Speculation. I don’t think Jamilla Gordon as CIO worked out. Also, $GSW is effectively a US company. If there isn’t an announcement for a CTO/CIO in January, I will be worried. January makes sense – if you get a big hitter, then they’d want their STI’s to vest on December 31 in current role. I expect a senior executive from the FANG group. If this happens, this could be a point of entry.

    Where my view differs from yours is that I do think there is something about GSW’s software that got them over the line in Amazon’s A/B testing in Minnesota. I share your view that no way will Amazon build around a white label, but I do think there are specific things GSW won out on. I’m still processing this but am guessing 2: Dynamic dispatching and route optimisation. Whatever it is, these parts are to be built into the Amazon software and value chain, so its the code and not the window. Revert to point 1 – Amazon has never had core competency in last mile.

    I don’t know where GSW will assist in AMZN’s last mile. It could be in the “FLEX” force or their permanent fleet, or both. However, looking at all their onboarding material with Amazon Flex, it seems they don’t have dynamic dispatch capability (where a new event happens and the route or job transfer to a new driver happens). In fact, the driver gets a notification over an hour before their block to arrive to a particular dispatch point and all their orders are pre-processed. That’s not dynamic at all.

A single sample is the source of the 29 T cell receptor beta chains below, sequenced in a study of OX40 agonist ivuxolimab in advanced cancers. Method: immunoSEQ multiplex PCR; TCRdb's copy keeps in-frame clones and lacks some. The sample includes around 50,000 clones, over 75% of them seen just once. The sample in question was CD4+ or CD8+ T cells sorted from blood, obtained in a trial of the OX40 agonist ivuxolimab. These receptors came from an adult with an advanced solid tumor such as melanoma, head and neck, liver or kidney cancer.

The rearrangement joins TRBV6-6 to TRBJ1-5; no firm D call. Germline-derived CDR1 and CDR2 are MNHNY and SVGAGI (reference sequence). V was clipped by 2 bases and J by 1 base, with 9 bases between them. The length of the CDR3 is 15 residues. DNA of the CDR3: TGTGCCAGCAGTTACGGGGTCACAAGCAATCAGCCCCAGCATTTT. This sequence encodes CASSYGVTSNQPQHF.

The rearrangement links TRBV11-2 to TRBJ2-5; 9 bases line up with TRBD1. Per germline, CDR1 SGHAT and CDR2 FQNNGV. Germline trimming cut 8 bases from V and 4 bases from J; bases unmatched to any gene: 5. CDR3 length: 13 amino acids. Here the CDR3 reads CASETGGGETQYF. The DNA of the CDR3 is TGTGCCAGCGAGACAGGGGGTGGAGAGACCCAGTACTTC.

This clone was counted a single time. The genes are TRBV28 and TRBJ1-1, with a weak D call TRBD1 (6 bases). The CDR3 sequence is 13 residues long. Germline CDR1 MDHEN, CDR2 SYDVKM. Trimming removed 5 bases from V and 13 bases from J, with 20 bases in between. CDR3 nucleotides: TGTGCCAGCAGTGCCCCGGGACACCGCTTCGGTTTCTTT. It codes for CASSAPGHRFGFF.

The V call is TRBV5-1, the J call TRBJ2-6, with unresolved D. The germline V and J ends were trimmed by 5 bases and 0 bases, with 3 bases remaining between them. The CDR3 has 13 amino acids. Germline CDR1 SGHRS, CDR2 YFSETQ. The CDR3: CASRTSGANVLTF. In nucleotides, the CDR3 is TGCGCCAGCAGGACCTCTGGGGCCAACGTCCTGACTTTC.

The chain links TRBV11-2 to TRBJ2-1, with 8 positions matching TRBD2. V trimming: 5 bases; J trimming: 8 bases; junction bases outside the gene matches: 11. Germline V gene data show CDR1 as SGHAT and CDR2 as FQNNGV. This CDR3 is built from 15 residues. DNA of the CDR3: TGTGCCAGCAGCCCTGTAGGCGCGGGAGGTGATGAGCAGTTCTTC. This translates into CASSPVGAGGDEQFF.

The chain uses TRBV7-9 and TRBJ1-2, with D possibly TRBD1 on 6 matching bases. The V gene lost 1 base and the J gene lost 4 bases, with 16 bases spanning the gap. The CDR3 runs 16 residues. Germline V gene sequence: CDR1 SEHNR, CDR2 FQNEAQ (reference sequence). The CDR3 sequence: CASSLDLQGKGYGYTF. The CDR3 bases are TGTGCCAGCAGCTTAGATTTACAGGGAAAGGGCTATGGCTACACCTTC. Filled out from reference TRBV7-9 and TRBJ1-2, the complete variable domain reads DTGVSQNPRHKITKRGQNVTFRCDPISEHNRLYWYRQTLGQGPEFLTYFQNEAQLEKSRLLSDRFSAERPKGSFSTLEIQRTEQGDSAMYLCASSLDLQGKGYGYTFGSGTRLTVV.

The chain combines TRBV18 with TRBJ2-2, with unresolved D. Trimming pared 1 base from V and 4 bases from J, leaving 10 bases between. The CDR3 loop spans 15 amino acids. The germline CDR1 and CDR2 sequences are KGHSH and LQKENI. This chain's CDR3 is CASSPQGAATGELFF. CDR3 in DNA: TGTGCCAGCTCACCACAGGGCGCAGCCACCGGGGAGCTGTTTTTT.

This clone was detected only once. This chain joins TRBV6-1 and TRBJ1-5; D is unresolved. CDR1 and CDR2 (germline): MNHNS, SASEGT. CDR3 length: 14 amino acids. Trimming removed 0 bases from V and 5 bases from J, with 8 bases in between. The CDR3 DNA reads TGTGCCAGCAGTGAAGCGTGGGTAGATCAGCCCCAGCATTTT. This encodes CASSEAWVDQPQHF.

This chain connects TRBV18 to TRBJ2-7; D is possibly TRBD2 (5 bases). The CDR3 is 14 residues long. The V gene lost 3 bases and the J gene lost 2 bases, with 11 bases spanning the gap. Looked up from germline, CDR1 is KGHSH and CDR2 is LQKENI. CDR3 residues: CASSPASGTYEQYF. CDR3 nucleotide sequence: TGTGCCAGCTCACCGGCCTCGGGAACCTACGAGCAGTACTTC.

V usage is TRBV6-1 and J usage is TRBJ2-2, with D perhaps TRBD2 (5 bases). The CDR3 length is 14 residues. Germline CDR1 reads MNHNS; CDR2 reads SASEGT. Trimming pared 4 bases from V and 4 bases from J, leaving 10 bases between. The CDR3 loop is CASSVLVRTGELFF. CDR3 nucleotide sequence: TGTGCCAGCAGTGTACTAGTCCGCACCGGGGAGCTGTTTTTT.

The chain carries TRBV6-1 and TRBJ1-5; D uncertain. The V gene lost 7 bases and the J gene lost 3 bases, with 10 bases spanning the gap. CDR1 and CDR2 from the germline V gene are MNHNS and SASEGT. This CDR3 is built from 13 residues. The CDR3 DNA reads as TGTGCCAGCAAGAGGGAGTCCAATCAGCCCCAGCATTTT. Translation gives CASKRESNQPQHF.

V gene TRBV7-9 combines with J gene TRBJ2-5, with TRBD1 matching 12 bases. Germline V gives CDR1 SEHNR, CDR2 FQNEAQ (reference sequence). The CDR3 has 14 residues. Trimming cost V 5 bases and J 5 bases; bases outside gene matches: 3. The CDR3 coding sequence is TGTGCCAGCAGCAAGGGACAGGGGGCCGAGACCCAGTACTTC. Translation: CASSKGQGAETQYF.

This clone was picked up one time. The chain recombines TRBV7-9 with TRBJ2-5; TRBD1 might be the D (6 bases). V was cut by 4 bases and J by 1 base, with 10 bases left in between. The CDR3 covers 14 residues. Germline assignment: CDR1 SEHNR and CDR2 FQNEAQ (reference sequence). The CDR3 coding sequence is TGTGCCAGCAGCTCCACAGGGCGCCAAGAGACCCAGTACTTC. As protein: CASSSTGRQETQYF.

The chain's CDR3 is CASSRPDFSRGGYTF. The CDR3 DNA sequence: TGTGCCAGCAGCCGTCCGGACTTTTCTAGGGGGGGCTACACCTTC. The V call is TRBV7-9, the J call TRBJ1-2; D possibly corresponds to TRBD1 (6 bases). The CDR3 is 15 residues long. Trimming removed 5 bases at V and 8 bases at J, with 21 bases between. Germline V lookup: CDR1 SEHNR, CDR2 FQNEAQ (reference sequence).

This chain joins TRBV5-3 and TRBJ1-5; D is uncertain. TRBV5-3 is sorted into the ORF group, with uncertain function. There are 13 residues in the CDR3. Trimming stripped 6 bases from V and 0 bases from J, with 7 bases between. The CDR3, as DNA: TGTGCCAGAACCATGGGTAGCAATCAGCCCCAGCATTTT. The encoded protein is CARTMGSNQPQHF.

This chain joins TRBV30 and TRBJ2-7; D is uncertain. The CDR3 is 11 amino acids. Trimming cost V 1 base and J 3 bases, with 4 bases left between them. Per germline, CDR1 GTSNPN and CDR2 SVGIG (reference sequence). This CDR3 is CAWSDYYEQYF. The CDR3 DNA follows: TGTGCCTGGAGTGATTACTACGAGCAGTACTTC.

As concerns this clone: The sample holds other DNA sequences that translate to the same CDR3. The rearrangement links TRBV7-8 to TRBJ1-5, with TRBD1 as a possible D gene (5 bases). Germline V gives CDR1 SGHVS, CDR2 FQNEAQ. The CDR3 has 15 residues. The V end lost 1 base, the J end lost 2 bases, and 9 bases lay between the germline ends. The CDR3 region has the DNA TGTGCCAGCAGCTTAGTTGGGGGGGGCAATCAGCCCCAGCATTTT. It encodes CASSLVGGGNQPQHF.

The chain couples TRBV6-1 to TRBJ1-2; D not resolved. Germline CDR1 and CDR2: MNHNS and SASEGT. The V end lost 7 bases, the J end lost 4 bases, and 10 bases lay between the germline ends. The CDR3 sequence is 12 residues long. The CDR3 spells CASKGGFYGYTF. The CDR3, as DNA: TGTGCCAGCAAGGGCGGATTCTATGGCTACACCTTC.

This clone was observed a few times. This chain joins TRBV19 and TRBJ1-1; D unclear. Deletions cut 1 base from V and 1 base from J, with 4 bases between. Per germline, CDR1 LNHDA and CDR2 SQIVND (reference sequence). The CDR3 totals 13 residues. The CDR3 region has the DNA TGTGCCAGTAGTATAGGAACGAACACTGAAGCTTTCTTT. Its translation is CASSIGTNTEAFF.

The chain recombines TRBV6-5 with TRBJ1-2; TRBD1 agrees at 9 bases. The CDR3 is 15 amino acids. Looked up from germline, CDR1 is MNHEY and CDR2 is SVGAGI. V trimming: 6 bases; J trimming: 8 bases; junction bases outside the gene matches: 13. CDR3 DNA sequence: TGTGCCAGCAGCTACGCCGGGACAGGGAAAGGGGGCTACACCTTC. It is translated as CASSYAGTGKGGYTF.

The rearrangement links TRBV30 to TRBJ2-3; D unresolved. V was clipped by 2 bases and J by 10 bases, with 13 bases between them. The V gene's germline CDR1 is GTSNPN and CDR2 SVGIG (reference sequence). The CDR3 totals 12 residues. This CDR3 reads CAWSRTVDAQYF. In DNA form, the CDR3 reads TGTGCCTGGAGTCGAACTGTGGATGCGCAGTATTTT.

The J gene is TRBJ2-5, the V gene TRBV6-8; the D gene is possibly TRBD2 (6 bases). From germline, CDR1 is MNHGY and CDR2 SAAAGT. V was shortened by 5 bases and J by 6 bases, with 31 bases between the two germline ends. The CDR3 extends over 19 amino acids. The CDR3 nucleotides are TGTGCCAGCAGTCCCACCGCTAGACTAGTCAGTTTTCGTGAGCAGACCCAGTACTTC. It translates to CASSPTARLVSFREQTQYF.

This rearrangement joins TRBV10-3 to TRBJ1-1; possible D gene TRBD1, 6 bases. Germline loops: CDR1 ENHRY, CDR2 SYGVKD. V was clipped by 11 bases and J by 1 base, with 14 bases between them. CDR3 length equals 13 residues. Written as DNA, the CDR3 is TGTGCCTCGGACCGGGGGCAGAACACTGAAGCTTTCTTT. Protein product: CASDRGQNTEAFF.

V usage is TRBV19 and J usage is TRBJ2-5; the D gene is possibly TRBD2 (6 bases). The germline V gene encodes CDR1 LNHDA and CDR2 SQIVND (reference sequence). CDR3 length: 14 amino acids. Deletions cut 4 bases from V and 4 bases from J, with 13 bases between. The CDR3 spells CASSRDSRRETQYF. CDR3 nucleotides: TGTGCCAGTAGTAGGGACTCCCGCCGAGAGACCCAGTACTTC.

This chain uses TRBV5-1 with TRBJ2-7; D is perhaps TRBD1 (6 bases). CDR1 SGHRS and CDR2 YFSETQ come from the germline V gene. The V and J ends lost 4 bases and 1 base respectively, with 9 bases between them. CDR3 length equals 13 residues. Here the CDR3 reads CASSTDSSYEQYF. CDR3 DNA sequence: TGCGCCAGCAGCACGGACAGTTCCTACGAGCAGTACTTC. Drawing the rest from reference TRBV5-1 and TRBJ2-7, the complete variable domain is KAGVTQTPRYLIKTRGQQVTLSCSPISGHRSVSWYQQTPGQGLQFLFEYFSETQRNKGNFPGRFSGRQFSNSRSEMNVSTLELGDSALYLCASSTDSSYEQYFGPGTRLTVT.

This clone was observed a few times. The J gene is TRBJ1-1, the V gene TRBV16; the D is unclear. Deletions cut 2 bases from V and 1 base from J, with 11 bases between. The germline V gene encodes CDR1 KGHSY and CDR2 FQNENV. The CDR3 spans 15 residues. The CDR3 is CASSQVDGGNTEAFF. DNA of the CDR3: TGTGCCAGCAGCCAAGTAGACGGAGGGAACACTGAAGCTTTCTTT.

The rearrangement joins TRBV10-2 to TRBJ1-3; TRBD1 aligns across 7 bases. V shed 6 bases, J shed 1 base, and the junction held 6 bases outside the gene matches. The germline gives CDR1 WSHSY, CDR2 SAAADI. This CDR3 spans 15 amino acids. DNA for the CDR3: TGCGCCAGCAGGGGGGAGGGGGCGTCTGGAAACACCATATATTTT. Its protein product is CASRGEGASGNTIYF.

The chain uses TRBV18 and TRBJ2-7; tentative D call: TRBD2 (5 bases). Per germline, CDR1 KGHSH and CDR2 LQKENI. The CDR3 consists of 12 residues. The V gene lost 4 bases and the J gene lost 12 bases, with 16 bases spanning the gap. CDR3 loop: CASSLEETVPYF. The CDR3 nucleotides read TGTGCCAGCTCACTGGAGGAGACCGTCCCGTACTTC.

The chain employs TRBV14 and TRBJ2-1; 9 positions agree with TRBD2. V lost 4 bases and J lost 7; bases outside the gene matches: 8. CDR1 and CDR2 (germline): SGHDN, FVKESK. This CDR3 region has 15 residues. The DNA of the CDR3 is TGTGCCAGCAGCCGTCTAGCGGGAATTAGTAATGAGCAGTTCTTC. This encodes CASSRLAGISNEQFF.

In their Flex driver onboarding video, they mention that the driver can follow a suggested route, or choose their own. That doesn’t sound very AMZN to me.

    Speculation. About the barebones AMZN announcement…..ASX rule 17.3 was invoked and shares suspended. For ASX to reinstate GSW must have had some discussion with ASX for 17.7 to happen. The ASX would have had to weigh up the SP movement against the knowledge they gained in discussion with GSW following suspension. IMHO, GSW didn’t give a rats to talk the announcement up, unlike competitors that have announced the same agreement 4 times through the negotiation period.

    Let’s see how this all plays out!

  5. Great discussion guys. It is obvious that Amazon sees value somewhere just where I guess we will find out soon enough.

    I have no problem with such little detail in the Amazon announcement if it is going to be as disruptive to UPS and FedEx as I believe. It would be in Amazon’s interest to keep these details private without alerting these two companies of the impact of GSW application until it is in Amazon’s interest to do so. FedEx and UPS could easily guess what is going to happen if GSW released an exact number of transactions.

    Just on the CIO I attended the AGM and Iian it appears you are right they seemed to suggest a FANG exec would be announced. It would be interesting if an Amazon exec moved across. 🙂

    IMO the management has done a great job getting GSW in front of some great companies, its success now rests on the quality of GSW’s application. I can only assume Yum and Amazon have done their due diligence.

    Interesting times ahead.

  6. There is another option that no-one seems to have thought of – Getswift could have signed with Amazon Web Services to offer their software to AWS customers through the AWS cloud platform. This explains why the number of deliveries or revenues cannot be determined, as it depends on how many AWS customers choose to buy the software. If so, wording an announcement to suggest that the deal is with Amazon Retail is disingenuous at best.

    1. Karyn, that seems an excellent comment, and something I had not thought of. What sort of implications do you think this has for the uptake and possible success of Getswift’s solution? Larger or smaller target market, likely to lead to higher or lower fees per delivery, etc…?